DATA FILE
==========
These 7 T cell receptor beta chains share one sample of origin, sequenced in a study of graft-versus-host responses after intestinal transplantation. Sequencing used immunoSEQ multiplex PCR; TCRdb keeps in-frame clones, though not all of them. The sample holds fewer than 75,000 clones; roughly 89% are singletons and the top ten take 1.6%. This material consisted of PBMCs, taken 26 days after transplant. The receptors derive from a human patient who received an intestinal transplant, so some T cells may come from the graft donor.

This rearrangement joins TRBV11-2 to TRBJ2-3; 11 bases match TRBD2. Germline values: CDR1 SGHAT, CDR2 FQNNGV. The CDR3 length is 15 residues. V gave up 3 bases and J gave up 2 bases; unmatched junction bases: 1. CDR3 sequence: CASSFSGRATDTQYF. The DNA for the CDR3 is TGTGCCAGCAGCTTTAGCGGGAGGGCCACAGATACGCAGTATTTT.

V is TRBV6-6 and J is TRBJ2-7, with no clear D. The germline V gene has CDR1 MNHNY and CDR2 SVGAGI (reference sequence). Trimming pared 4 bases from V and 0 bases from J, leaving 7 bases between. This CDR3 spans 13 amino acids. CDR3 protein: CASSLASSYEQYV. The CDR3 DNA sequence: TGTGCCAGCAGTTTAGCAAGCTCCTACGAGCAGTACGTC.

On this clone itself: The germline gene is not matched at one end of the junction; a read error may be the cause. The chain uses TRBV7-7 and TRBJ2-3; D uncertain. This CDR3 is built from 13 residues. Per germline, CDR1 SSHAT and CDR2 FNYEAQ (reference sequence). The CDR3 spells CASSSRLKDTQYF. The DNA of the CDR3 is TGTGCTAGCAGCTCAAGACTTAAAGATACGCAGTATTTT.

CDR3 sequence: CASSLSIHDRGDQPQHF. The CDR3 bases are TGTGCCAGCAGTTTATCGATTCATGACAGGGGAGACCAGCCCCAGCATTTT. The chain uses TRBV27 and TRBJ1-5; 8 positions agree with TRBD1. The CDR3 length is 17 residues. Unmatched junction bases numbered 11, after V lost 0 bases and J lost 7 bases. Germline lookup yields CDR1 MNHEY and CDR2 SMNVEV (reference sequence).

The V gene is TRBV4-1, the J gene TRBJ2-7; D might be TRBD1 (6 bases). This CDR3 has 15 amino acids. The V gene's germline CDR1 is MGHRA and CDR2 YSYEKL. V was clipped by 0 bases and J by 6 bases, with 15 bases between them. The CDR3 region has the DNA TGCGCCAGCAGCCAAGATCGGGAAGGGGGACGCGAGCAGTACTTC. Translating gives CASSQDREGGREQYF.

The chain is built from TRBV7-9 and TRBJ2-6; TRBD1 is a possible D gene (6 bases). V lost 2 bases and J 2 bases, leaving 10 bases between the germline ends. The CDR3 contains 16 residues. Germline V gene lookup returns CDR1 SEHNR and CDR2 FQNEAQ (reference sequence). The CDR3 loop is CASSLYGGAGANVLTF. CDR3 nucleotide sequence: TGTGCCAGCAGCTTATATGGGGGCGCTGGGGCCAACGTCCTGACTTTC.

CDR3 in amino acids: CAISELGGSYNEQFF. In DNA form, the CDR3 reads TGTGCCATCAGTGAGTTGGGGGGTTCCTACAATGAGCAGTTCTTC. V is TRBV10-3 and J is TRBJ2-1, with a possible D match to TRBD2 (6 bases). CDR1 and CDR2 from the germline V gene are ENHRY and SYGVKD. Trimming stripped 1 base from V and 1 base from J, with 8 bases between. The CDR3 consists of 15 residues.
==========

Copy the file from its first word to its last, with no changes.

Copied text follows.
These 7 T cell receptor beta chains share one sample of origin, sequenced in a study of graft-versus-host responses after intestinal transplantation. Sequencing used immunoSEQ multiplex PCR; TCRdb keeps in-frame clones, though not all of them. The sample holds fewer than 75,000 clones; roughly 89% are singletons and the top ten take 1.6%. This material consisted of PBMCs, taken 26 days after transplant. The receptors derive from a human patient who received an intestinal transplant, so some T cells may come from the graft donor.

This rearrangement joins TRBV11-2 to TRBJ2-3; 11 bases match TRBD2. Germline values: CDR1 SGHAT, CDR2 FQNNGV. The CDR3 length is 15 residues. V gave up 3 bases and J gave up 2 bases; unmatched junction bases: 1. CDR3 sequence: CASSFSGRATDTQYF. The DNA for the CDR3 is TGTGCCAGCAGCTTTAGCGGGAGGGCCACAGATACGCAGTATTTT.

V is TRBV6-6 and J is TRBJ2-7, with no clear D. The germline V gene has CDR1 MNHNY and CDR2 SVGAGI (reference sequence). Trimming pared 4 bases from V and 0 bases from J, leaving 7 bases between. This CDR3 spans 13 amino acids. CDR3 protein: CASSLASSYEQYV. The CDR3 DNA sequence: TGTGCCAGCAGTTTAGCAAGCTCCTACGAGCAGTACGTC.

On this clone itself: The germline gene is not matched at one end of the junction; a read error may be the cause. The chain uses TRBV7-7 and TRBJ2-3; D uncertain. This CDR3 is built from 13 residues. Per germline, CDR1 SSHAT and CDR2 FNYEAQ (reference sequence). The CDR3 spells CASSSRLKDTQYF. The DNA of the CDR3 is TGTGCTAGCAGCTCAAGACTTAAAGATACGCAGTATTTT.

CDR3 sequence: CASSLSIHDRGDQPQHF. The CDR3 bases are TGTGCCAGCAGTTTATCGATTCATGACAGGGGAGACCAGCCCCAGCATTTT. The chain uses TRBV27 and TRBJ1-5; 8 positions agree with TRBD1. The CDR3 length is 17 residues. Unmatched junction bases numbered 11, after V lost 0 bases and J lost 7 bases. Germline lookup yields CDR1 MNHEY and CDR2 SMNVEV (reference sequence).

The V gene is TRBV4-1, the J gene TRBJ2-7; D might be TRBD1 (6 bases). This CDR3 has 15 amino acids. The V gene's germline CDR1 is MGHRA and CDR2 YSYEKL. V was clipped by 0 bases and J by 6 bases, with 15 bases between them. The CDR3 region has the DNA TGCGCCAGCAGCCAAGATCGGGAAGGGGGACGCGAGCAGTACTTC. Translating gives CASSQDREGGREQYF.

The chain is built from TRBV7-9 and TRBJ2-6; TRBD1 is a possible D gene (6 bases). V lost 2 bases and J 2 bases, leaving 10 bases between the germline ends. The CDR3 contains 16 residues. Germline V gene lookup returns CDR1 SEHNR and CDR2 FQNEAQ (reference sequence). The CDR3 loop is CASSLYGGAGANVLTF. CDR3 nucleotide sequence: TGTGCCAGCAGCTTATATGGGGGCGCTGGGGCCAACGTCCTGACTTTC.

CDR3 in amino acids: CAISELGGSYNEQFF. In DNA form, the CDR3 reads TGTGCCATCAGTGAGTTGGGGGGTTCCTACAATGAGCAGTTCTTC. V is TRBV10-3 and J is TRBJ2-1, with a possible D match to TRBD2 (6 bases). CDR1 and CDR2 from the germline V gene are ENHRY and SYGVKD. Trimming stripped 1 base from V and 1 base from J, with 8 bases between. The CDR3 consists of 15 residues.